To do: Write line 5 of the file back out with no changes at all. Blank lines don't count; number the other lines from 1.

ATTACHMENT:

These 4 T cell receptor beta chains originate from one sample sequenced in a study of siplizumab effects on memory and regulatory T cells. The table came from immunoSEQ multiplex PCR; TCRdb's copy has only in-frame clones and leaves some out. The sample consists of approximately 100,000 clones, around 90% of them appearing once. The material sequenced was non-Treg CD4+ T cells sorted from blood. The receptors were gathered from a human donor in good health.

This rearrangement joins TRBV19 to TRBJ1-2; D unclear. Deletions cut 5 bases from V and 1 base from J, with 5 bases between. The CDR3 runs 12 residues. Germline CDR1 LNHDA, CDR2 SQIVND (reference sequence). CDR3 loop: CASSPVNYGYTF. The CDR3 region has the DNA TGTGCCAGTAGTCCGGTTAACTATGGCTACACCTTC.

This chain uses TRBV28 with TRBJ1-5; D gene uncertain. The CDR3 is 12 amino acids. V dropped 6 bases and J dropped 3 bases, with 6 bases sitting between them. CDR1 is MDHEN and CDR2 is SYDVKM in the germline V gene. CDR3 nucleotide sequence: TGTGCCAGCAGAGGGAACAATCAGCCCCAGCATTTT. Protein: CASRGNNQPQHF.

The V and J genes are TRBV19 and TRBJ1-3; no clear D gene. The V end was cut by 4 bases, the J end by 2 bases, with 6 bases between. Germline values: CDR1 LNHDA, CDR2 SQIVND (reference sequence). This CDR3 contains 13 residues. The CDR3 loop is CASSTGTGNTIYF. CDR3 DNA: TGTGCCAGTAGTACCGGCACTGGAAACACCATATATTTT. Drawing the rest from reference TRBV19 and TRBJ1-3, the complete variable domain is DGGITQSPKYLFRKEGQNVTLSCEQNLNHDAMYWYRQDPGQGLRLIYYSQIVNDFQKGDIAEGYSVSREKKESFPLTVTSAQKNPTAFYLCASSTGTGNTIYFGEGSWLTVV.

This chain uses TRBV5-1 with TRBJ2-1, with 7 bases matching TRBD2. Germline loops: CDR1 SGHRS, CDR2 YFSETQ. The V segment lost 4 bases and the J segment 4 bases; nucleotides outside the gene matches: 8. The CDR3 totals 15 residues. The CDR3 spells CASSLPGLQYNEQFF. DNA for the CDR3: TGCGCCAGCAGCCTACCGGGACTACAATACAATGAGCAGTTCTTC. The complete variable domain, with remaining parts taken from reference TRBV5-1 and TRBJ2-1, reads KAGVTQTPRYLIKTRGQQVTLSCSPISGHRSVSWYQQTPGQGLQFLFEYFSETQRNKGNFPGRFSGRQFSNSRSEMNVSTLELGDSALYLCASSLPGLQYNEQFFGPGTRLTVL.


This chain uses TRBV5-1 with TRBJ2-1, with 7 bases matching TRBD2. Germline loops: CDR1 SGHRS, CDR2 YFSETQ. The V segment lost 4 bases and the J segment 4 bases; nucleotides outside the gene matches: 8. The CDR3 totals 15 residues. The CDR3 spells CASSLPGLQYNEQFF. DNA for the CDR3: TGCGCCAGCAGCCTACCGGGACTACAATACAATGAGCAGTTCTTC. The complete variable domain, with remaining parts taken from reference TRBV5-1 and TRBJ2-1, reads KAGVTQTPRYLIKTRGQQVTLSCSPISGHRSVSWYQQTPGQGLQFLFEYFSETQRNKGNFPGRFSGRQFSNSRSEMNVSTLELGDSALYLCASSLPGLQYNEQFFGPGTRLTVL.